Map of Bruce Peninsula. Detailed map of the highway and roads of Bruce Peninsula with cities and towns
Highways and Roads Atlas
The tail end of the Niagara Escarpment, the Bruce Peninsula juts northwest into the Great Lakes, carving Georgian Bay out of Lake Huron. The Bruce is an area of great natural beauty where you can hike, bike, walk, swim, canoe, fish, drive, or dive. There are all manner of accommodations, from tepees in Tobermory to cabins and cottages, and unusual sights and attractions, from famous groundhogs to shipwrecks. Beside the escarpment itself, the most widely identified feature in the area is the Bruce Trail, an 800 km hiking trail (with 300 km of side trails) that stretches south along the escarpment from Tobermory to Queenston on the Niagara River.
Bruce Peninsula National Park [B2-B3] has many geological oddities and over 40 species of orchids. The Cyprus Lake area, where many hiking trails lead, not only has beautiful beaches but also interesting rock formations where you can squeeze through arches or climb onto headlands for spectacular views of Georgian Bay. The Singing Sand Beach at Dorcas Bay is shallow enough to walk out for hundreds of meters.
Fathom Five [A1-A2]
Each summer, scuba divers converge on Canada's first national marine park to dive and explore 22 sunken ships. For nondivers, glass-bottomed boats tour the harbors. Boat tours also go to Flowerpot Island, so named because of rock pillars resembling flower pots, created by waves and ice erosion. The tours allow time for sunbathing, diving, spelunking, or hiking along heavily forested trails. Some cedars on the island are 1,000 years old.
Sauble Beach [C7] This popular recreation spot features 12 km of clean sandy beach backed by sand dunes. Sauble Beach Amusements has go-carting, mini-golf, and a roller-skating park. Sauble Trails offers horseback riding and, in the winter, dogsled rides. Stock-car racing is held at the Sauble Speedway Saturday and Sunday nights from May through September. Just north of Sauble Beach, Sauble Falls Provincial Park is an excellent viewpoint for rainbow trout and salmon spawning runs in spring and fall.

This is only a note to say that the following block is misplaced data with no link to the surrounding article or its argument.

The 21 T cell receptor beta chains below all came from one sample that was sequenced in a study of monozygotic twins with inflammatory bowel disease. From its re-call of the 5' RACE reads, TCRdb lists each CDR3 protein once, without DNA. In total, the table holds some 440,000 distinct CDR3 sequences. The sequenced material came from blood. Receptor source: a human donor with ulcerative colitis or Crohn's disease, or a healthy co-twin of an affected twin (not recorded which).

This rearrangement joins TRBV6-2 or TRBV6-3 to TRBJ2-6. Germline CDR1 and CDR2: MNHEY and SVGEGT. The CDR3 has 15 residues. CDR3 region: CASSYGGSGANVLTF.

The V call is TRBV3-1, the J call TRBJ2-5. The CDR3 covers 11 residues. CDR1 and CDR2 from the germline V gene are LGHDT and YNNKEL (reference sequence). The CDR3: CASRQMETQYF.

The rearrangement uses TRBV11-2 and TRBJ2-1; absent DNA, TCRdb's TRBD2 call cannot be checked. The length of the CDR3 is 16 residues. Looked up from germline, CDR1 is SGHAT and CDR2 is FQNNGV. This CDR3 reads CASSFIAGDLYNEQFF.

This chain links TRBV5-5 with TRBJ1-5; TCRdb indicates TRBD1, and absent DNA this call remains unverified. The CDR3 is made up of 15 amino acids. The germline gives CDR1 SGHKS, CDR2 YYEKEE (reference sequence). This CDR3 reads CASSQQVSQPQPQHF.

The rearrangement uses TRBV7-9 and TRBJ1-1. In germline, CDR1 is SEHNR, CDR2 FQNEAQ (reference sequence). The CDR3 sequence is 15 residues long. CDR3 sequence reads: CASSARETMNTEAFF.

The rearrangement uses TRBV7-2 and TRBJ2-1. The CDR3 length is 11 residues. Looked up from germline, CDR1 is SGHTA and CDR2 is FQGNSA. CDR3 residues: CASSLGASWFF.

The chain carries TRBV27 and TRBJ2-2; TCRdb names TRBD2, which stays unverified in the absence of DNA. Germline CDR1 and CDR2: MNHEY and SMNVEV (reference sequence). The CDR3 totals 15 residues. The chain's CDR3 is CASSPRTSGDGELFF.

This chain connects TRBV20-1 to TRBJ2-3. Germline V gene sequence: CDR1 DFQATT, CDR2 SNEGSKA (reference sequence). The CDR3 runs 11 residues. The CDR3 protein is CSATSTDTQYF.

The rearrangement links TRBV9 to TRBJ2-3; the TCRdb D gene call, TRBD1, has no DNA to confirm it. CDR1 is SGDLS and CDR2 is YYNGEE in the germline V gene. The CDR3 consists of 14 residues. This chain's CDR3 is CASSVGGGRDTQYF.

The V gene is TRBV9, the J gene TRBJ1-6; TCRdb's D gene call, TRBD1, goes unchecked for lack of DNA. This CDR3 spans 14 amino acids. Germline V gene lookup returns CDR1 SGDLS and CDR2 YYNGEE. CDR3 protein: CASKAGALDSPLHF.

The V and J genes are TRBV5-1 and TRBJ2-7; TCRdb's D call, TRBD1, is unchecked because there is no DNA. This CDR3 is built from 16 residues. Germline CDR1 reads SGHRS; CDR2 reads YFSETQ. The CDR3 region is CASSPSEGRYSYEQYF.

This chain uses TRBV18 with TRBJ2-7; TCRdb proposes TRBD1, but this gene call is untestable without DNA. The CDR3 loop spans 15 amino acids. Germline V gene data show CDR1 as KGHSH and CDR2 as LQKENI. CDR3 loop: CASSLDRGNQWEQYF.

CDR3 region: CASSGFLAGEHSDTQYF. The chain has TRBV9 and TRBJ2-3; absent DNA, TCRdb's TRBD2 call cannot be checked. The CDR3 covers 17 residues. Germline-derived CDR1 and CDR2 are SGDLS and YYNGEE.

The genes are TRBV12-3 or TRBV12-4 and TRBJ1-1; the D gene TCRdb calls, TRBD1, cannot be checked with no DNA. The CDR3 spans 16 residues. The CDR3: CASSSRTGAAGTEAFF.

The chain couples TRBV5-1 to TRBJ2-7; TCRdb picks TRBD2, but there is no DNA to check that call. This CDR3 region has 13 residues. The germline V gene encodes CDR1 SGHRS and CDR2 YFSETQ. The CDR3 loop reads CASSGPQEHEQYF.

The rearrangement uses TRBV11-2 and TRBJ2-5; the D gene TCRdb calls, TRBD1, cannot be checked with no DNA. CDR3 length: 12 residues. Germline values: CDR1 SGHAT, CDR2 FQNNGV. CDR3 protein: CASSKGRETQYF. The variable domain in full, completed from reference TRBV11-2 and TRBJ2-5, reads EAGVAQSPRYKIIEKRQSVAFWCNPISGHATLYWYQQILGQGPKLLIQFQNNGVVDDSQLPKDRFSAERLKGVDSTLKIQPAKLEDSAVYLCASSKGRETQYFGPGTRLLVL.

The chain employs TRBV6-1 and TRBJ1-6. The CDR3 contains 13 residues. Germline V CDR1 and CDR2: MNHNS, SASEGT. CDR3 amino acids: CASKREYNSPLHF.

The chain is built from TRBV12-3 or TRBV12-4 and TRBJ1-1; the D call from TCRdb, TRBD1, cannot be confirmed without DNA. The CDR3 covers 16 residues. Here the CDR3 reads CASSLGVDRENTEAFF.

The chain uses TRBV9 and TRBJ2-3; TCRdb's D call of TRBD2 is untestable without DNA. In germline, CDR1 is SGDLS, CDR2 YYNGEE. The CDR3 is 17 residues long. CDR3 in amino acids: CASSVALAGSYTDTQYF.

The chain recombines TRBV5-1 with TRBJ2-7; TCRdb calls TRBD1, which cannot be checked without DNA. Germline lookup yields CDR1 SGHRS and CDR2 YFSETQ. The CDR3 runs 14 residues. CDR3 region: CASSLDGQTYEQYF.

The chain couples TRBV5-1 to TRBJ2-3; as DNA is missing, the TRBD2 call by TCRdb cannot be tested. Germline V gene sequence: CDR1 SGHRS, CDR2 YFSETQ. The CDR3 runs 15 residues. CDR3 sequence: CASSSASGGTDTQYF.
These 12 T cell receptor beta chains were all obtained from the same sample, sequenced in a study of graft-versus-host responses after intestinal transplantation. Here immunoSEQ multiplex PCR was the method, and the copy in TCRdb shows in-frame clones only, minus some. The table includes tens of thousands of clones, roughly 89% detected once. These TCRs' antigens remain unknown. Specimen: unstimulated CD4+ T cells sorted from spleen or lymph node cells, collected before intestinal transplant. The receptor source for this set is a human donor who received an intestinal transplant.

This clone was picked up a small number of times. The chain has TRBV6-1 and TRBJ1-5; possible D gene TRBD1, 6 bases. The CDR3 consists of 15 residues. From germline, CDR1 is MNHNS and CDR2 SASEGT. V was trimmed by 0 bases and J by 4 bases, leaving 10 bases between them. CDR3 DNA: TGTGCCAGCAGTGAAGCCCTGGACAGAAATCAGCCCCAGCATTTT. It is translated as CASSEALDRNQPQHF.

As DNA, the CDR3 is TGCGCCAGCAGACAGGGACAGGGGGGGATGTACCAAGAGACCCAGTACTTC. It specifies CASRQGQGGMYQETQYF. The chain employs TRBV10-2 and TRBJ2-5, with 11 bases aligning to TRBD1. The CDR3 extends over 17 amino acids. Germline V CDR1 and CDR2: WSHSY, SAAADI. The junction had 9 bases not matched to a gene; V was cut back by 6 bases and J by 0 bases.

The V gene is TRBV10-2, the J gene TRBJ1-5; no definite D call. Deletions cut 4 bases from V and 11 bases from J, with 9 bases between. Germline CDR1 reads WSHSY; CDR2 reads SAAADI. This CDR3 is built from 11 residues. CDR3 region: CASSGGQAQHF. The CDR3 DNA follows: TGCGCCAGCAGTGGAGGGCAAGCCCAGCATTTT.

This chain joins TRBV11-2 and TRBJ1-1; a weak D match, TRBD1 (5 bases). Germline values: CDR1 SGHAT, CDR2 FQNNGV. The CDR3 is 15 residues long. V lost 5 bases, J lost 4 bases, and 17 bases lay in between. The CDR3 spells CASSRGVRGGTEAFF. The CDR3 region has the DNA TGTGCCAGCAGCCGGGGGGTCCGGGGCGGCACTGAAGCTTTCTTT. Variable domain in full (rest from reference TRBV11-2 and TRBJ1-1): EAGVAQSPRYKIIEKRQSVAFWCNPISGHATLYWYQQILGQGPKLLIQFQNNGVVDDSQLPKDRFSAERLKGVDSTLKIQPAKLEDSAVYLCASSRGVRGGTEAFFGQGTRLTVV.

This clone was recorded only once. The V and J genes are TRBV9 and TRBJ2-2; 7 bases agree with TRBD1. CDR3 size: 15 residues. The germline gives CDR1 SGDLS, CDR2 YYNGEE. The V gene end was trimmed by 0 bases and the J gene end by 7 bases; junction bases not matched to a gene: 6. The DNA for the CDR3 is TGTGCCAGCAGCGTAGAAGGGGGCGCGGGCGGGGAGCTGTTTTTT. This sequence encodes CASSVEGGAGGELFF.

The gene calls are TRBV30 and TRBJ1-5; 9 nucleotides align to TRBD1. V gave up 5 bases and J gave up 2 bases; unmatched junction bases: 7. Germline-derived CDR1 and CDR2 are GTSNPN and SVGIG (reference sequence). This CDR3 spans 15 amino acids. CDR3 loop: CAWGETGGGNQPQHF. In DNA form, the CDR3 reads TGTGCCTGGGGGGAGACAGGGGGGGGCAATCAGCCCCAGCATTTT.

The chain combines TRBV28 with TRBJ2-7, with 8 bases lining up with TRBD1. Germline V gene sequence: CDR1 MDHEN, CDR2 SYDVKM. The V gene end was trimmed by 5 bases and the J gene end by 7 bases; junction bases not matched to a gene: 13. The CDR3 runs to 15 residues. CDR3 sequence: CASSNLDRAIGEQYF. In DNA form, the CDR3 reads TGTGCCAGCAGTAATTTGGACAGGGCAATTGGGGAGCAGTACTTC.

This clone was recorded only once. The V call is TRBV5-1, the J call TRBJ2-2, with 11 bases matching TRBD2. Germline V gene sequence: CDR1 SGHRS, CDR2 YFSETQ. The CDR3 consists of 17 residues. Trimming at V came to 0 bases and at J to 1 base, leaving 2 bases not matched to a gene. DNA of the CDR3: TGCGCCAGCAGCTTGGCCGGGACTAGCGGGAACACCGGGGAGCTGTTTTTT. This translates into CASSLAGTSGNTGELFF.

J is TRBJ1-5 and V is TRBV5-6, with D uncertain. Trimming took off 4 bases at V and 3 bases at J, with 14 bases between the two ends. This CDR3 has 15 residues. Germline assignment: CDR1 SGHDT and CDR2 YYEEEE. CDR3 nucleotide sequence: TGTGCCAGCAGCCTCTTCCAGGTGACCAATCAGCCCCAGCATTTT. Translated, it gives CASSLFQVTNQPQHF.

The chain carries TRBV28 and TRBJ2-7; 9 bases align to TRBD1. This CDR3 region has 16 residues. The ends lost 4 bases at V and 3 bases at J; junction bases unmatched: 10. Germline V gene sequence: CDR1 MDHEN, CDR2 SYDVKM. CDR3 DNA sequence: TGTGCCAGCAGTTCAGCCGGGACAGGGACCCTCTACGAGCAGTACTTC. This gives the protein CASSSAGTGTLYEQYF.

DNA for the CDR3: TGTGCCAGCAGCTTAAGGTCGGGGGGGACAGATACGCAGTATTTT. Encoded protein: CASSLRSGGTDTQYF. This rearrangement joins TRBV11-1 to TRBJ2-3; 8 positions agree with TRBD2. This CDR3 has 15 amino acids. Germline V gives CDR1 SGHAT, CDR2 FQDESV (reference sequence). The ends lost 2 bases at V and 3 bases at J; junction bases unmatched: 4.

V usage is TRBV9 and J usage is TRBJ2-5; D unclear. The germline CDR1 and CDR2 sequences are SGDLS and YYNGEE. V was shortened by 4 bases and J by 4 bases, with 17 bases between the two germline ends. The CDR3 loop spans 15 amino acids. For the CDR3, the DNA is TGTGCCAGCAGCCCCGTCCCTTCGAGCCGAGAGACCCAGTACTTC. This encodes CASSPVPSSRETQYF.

Southampton [E6] The oldest port on the Bruce coast is a delightful and tranquil resort community. Windsurfing, tennis, golf, fishing, hiking, or biking the many trails plus a professionally instructed summer art school make "South" an attractive destination. A bird sanctuary and historic lighthouse are on Chantry Island, and at the Bruce County Museum and Archives you can see how furniture and shipbuilding once thrived amid the dense hardwood stands that gave rise to the nickname of the region, Queen's Bush.
Tobermory [Al] The "Underwater Capital of Ontario" recently created a new diving attraction in the bay by sinking the 53 m steel-hulled Niagara II. Tobermory's fishing village charm is enhanced by modern facilities. The harbor is surrounded by bricked walkways, colorful flowerbeds, and a boardwalk from which to view the ferry dock. The Chi-Cheemaun, or "Big Canoe" in Ojibway, is the two-hour ferry link between Tobermory and Manitoulin Island. The area's pioneer and marine history is on display at the Peninsula and St. Edmunds Museum, including shipwreck artifacts and an 1875 furnished log cabin.
Wiarton [B8] Wiarton is the gateway to the Bruce Peninsula as well as "The Groundhog Capital of Canada," (see Local Lore, right). The tourist information center, next to the beach at Bluewater Park, is in the former railway station. Spirit Rock Conservation Area has historic ruins of a grand mansion, wild flowers, and a scenic lookout over Colpoy's Bay. A spiral staircase leads down to the harbor.
Canada's Weather Prognosticator
At 8:00 a.m. on July 1, 1999 the ashes of Wiarton's most famous resident were entrusted to the calm waters of Colpoy's Bay. William of Wiarton was better known across Canada as Wiarton Willie, an albino groundhog who was called upon every February 2nd to use his meteorological smarts and prognostication powers to predict if an early spring was in the cards.
His successor, Wee Willie, also an albino groundhog, was discovered in Ottawa and was flown home on April 30, 1999 by Sauble Beach pilot Ross Trask. He made his debut in February of 2000, predicting six more weeks of winter.
Wee Willie lives in a large environmentally safe home located on the front lawn of Wiarton Willy's Motel, under the care of groundhog keeper Sam Brouwer. He favors a regular diet of dried pellets, apples, carrots, and cooked corn, but his favorite treat is said to be wild dandelions. You don't have to wait until February to see Wee Willie: he entertains visitors year-round.
Map of Bruce Peninsula. Detailed map of the highway and local roads of Bruce Peninsula with cities and towns